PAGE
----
Removing Elements from a Vector

Discussion in 'Java' started by Helge Richter, Feb 27, 2004.

  1. I'm trying to optimize my application for speed.
    Basically what I'm doing is adding Elements which need to be informed of
    a Tick (a specifc amount of time) to an Vector and remove them when
    they're finished.

    My First aproach was:
    for (int i = 0; i < tickables.size(); i++) {
    tickable t = (tickable) tickables.elementAt(i);
    t.tick(timediff, this);
    if (t.canBeRemoved())
    tickables.remove(t);
    }
    }

    This obviously skips a tickable when the one in front of it was removed.

    What's the best thing to do in this case?

    Reduce i by one and check if I'm still within the Vector-bounds?
    Do a clone of the Vector and only remove from the "real" vector?

    I'll want to do that during a paint method, so I'm trying to make it as
    cpu friendly as possible..

    Thx for your help...
     
    Helge Richter, Feb 27, 2004
    #1
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  2. "Helge Richter" <> wrote in message
    news:c1nknc$3v8$00$-online.com...
    > I'm trying to optimize my application for speed.
    > Basically what I'm doing is adding Elements which need to be informed of
    > a Tick (a specifc amount of time) to an Vector and remove them when
    > they're finished.
    >
    > My First aproach was:
    > for (int i = 0; i < tickables.size(); i++) {
    > tickable t = (tickable) tickables.elementAt(i);
    > t.tick(timediff, this);
    > if (t.canBeRemoved())
    > tickables.remove(t);
    > }
    > }
    >
    > This obviously skips a tickable when the one in front of it was removed.
    >
    > What's the best thing to do in this case?
    >
    > Reduce i by one and check if I'm still within the Vector-bounds?
    > Do a clone of the Vector and only remove from the "real" vector?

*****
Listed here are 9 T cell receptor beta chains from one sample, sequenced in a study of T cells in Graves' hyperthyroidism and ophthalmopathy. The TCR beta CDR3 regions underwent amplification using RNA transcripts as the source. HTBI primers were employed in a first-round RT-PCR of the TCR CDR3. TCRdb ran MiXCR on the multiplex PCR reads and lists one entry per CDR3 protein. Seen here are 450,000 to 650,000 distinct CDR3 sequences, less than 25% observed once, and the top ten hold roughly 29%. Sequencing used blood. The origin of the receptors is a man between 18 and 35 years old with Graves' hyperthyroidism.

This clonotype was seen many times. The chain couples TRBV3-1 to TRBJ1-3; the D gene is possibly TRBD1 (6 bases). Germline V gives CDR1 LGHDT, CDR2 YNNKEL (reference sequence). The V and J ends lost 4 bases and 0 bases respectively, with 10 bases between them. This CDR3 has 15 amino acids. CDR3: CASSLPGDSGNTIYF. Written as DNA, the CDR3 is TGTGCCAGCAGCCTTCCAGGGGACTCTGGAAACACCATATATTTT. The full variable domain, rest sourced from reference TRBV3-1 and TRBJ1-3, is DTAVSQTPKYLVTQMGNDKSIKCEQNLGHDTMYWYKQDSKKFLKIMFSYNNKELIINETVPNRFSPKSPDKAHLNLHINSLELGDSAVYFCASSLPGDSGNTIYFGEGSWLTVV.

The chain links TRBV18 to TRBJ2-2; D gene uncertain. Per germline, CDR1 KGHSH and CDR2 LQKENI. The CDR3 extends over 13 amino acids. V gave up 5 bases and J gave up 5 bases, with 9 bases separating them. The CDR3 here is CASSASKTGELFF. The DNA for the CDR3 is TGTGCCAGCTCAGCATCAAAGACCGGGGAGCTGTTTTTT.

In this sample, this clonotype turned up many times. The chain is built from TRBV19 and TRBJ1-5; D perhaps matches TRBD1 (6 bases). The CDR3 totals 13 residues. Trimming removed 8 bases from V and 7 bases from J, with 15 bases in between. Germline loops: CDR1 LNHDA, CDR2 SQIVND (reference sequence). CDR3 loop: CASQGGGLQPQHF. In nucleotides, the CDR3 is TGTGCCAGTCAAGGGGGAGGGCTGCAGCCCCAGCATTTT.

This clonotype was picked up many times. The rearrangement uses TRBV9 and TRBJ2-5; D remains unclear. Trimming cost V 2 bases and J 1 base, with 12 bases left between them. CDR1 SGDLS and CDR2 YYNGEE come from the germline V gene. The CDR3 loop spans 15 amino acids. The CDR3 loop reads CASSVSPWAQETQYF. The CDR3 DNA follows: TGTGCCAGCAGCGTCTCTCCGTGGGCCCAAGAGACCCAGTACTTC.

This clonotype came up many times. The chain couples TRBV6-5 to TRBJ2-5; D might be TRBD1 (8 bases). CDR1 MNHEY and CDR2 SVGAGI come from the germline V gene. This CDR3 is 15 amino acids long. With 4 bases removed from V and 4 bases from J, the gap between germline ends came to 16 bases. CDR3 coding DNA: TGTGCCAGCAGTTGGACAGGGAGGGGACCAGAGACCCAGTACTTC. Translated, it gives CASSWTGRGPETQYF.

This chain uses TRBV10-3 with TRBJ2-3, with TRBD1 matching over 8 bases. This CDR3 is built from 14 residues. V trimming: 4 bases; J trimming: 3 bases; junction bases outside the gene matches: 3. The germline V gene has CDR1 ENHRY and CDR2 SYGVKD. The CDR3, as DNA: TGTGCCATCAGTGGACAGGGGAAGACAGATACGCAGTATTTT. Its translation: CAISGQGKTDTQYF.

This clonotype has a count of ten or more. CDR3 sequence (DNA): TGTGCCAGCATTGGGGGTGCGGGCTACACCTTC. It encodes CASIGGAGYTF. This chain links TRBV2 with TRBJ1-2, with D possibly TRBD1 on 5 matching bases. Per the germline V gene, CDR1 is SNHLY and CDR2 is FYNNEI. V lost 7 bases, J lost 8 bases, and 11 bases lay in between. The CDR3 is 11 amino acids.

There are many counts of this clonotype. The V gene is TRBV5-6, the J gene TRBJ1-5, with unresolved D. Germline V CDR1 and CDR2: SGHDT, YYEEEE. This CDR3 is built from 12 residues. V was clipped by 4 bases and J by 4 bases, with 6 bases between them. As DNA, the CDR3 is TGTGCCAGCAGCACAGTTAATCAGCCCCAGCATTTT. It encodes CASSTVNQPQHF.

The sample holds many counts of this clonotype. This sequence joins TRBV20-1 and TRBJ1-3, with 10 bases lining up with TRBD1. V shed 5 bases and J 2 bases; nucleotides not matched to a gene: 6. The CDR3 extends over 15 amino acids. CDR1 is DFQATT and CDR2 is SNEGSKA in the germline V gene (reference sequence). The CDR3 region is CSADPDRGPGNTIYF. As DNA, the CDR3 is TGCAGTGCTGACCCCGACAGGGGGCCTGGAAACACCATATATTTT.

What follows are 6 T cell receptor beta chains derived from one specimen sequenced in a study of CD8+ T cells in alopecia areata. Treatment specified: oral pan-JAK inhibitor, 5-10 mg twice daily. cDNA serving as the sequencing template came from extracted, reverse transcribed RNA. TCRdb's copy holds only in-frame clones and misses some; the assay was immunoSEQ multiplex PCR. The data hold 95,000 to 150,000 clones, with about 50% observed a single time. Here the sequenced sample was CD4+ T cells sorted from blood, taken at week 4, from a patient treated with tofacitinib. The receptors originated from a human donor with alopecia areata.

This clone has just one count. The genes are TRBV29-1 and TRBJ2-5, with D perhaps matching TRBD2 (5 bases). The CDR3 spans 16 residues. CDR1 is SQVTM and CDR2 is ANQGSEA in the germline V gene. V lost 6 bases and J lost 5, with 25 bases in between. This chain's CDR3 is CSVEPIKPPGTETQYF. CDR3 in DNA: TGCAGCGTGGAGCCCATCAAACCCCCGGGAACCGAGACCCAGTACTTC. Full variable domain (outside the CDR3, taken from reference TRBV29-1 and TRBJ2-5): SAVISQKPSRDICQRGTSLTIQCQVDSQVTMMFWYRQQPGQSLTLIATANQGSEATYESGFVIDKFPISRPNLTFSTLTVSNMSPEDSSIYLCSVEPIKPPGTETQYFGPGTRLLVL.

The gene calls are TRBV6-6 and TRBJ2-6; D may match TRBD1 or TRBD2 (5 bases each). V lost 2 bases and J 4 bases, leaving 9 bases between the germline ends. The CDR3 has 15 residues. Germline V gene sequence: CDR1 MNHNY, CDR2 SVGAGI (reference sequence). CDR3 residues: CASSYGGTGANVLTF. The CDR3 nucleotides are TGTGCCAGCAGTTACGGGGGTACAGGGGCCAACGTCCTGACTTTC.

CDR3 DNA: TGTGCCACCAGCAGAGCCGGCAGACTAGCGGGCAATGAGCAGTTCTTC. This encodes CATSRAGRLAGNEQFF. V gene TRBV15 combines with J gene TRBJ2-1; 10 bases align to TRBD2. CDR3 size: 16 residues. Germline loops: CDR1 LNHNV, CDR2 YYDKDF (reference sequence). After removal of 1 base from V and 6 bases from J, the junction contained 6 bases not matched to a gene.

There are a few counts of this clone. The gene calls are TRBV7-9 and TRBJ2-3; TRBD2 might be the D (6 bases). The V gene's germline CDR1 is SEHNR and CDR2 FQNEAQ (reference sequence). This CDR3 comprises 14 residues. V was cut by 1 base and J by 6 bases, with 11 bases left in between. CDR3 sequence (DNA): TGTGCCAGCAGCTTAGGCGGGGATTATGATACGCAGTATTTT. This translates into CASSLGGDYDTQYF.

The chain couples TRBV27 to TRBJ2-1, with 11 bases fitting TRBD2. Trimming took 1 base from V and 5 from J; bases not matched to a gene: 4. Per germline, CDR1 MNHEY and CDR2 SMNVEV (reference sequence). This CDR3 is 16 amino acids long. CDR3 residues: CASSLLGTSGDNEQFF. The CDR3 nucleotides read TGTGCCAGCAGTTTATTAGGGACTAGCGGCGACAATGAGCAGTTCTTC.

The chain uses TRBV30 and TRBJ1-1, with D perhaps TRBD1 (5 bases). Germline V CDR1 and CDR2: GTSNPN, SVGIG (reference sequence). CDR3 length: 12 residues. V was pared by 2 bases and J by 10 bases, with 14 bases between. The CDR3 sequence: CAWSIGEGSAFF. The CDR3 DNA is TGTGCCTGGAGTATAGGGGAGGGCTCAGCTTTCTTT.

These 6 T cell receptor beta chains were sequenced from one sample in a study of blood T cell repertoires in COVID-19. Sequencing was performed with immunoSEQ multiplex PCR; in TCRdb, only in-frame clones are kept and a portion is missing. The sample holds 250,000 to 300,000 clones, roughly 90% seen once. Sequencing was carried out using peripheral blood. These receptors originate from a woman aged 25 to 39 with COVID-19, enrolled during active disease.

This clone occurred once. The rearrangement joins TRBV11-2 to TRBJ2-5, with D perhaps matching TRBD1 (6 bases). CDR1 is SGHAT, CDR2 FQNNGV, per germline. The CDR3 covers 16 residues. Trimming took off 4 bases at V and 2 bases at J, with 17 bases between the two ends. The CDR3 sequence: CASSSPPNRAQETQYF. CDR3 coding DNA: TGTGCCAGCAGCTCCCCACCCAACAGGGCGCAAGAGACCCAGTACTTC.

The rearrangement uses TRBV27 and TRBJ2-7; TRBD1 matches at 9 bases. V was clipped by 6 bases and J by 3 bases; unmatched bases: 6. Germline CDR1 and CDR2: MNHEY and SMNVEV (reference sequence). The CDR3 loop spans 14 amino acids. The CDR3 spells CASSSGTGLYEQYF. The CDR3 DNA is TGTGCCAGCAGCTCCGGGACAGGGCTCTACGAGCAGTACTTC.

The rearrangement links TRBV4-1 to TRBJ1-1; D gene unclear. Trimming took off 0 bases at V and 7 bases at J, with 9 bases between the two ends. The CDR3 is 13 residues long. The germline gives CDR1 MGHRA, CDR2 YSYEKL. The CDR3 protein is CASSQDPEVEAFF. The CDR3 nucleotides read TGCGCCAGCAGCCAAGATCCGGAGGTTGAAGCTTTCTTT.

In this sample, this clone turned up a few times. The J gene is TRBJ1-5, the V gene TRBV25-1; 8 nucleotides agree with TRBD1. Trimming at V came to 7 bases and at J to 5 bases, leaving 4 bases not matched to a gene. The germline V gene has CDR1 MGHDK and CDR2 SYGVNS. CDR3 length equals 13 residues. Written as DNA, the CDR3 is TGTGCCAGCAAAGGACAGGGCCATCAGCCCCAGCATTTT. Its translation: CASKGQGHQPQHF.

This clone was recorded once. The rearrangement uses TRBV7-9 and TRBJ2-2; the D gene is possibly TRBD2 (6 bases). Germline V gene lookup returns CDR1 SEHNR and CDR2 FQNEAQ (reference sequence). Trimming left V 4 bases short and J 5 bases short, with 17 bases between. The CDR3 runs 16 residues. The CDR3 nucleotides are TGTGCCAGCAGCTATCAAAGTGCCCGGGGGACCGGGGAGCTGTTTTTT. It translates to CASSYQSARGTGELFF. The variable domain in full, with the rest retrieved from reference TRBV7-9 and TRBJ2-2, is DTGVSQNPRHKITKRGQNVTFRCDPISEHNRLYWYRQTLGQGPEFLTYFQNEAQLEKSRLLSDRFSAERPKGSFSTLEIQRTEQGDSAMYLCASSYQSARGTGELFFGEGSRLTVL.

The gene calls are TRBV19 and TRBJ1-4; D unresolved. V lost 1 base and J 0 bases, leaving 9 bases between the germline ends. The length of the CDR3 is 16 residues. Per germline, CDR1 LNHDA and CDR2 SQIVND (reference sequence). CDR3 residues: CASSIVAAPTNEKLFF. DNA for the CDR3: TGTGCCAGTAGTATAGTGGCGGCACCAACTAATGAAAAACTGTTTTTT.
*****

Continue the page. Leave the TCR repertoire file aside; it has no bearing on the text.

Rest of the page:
>
    > I'll want to do that during a paint method, so I'm trying to make it as
    > cpu friendly as possible..
    >
    > Thx for your help...


    Well, starting with the basics -- does it have to be a Vector? In other
    words, does it have to be synchronized? If not, you are probably better off
    going with an ArrayList, which is unsynchronized but faster. It appears
    that you need something within the Collections framework, so moving towards
    an array is probably overkill at this point.

    The approach that I would probably take is to create a temporary Collection
    of items that need to be removed and then remove them afterwards.

    // assuming tickables is arraylist

    ArrayList toRemove = new ArrayList(tickables.size()); // set the capacity to
    avoid expensive in-iteration resizing.
    for (int i=0, n=tickables.size(); i < n; i++) {
    tickable t = (tickable)tickabled.get(i);
    t.tick(timediff,this);
    if (t.canBeRemoved()) {
    toRemove.add(t);
    }
    }
    tickables.removeAll(toRemove);

    When your tickables is a reasonable size, I don't see this as adversely
    affecting your performance (maintaining a separate collection).

    -CV
     
    Collin VanDyck, Feb 27, 2004
    #2
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  3. Helge Richter

    Suresh Guest

    [ .. snip ..]

    >
    > My First aproach was:
    > for (int i = 0; i < tickables.size(); i++) {
    > tickable t = (tickable) tickables.elementAt(i);
    > t.tick(timediff, this);
    > if (t.canBeRemoved())
    > tickables.remove(t);
    > }
    > }
    >
    > This obviously skips a tickable when the one in front of it was removed.
    >
    > What's the best thing to do in this case?


    [.. snip ..]

    for (int i = 0; i < tickables.size(); ) { // i++ removed
    tickable t = (tickable) tickables.elementAt(i);
    t.tick(timediff, this);
    if (t.canBeRemoved())
    tickables.remove(t);
    }else{ // increament
    i only if the element is not removed
    i++;
    }
    }
     
    Suresh, Feb 27, 2004
    #3
  4. Helge Richter

    Suresh Guest

    "Suresh" <no-emails> wrote in message
    news:...
    > [ .. snip ..]
    >
    > >
    > > My First aproach was: